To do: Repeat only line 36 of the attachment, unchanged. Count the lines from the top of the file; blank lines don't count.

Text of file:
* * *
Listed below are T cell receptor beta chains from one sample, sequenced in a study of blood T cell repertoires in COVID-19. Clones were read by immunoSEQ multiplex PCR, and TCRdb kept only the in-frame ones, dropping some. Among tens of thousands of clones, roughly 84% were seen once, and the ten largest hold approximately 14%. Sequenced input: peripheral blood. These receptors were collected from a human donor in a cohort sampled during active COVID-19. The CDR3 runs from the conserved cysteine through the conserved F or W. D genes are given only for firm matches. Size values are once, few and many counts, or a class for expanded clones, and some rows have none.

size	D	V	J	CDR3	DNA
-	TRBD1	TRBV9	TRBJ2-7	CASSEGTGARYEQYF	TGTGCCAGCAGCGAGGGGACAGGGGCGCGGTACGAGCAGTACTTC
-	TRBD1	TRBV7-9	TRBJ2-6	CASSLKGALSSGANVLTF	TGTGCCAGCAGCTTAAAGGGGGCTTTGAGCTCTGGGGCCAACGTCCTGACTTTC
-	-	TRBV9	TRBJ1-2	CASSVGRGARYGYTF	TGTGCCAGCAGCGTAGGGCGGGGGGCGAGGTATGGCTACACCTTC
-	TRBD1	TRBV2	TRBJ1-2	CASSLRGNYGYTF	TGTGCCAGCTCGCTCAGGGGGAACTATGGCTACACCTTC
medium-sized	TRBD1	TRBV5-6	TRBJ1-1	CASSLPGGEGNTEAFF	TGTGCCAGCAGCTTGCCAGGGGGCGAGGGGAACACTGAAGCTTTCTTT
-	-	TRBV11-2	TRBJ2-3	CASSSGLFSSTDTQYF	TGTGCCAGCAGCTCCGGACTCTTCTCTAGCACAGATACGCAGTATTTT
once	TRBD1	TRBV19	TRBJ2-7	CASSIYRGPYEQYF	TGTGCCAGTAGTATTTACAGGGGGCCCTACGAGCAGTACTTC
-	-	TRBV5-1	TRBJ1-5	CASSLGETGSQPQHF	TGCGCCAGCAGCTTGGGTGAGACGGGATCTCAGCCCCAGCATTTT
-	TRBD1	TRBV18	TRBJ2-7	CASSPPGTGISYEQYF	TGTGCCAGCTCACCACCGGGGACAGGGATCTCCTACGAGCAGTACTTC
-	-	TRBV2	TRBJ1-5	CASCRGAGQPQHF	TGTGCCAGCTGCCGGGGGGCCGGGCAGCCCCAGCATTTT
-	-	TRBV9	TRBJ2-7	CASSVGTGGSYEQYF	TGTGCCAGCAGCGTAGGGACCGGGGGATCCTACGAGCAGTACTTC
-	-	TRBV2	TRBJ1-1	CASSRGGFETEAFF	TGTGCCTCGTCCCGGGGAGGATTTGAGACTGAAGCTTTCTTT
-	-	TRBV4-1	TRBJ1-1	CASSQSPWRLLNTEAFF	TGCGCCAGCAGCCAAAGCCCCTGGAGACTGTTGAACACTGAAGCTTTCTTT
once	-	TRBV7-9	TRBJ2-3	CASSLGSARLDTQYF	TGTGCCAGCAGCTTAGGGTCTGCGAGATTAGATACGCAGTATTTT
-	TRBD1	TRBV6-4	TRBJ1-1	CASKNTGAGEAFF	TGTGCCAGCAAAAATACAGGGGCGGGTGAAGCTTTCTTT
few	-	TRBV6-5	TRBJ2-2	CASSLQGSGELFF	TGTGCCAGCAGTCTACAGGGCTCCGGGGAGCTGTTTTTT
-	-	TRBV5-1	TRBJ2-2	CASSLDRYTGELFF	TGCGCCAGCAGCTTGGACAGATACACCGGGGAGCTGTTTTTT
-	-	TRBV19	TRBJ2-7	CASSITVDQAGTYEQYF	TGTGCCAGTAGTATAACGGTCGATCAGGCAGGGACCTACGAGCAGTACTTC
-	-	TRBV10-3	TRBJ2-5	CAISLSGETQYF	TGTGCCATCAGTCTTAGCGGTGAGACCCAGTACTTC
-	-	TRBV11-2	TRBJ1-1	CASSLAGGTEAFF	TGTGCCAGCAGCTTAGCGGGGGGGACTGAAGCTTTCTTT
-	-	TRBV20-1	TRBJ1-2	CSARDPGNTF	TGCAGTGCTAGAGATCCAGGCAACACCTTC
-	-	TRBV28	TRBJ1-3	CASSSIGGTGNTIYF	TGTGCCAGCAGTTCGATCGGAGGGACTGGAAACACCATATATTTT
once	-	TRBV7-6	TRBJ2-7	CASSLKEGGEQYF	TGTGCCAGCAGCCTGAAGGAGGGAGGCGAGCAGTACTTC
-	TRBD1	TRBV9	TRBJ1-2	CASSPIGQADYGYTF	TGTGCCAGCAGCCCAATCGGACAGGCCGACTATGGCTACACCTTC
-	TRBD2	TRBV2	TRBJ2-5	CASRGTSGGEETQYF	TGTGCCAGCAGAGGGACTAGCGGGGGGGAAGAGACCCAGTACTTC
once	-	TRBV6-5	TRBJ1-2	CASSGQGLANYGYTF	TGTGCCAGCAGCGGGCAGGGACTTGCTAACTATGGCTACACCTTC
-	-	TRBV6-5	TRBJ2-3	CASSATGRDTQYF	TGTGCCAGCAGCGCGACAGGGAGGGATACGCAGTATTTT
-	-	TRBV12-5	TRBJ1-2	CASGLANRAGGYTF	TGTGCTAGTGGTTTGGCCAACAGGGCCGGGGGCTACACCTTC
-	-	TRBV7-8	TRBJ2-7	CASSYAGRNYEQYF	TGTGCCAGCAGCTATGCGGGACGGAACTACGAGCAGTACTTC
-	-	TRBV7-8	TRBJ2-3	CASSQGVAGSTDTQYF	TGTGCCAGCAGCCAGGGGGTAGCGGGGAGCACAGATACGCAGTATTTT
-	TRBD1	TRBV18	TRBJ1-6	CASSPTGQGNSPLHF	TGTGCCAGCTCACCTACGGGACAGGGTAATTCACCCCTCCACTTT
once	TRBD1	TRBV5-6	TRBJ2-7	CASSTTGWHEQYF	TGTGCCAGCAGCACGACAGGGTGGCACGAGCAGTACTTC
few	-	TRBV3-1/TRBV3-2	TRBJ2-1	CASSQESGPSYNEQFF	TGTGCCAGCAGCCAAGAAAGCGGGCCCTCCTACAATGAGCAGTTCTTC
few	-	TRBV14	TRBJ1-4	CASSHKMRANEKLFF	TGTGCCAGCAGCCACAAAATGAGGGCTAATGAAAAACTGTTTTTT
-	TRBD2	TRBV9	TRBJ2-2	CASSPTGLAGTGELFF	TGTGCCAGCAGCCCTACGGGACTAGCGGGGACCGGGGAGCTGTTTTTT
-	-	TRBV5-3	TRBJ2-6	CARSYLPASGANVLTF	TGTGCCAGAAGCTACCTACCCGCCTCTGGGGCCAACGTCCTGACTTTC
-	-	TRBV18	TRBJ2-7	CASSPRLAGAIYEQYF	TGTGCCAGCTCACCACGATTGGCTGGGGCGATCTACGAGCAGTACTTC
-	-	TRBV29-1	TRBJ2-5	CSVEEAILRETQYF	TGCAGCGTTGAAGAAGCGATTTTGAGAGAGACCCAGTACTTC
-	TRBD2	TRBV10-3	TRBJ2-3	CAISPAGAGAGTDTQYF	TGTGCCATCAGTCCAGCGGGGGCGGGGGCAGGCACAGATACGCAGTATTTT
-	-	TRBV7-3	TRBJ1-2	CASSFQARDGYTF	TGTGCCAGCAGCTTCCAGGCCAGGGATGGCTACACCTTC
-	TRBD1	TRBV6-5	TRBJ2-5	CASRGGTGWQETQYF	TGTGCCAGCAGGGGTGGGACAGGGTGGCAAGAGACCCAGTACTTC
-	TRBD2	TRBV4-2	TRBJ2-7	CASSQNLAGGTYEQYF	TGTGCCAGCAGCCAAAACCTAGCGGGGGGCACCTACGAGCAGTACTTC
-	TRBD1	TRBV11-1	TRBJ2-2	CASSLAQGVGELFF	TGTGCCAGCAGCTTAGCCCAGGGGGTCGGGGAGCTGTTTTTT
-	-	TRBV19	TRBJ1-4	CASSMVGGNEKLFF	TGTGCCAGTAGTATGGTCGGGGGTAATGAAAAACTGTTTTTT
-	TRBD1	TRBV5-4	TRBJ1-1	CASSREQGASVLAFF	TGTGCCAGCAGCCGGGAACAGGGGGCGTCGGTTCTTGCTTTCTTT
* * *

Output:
few	-	TRBV14	TRBJ1-4	CASSHKMRANEKLFF	TGTGCCAGCAGCCACAAAATGAGGGCTAATGAAAAACTGTTTTTT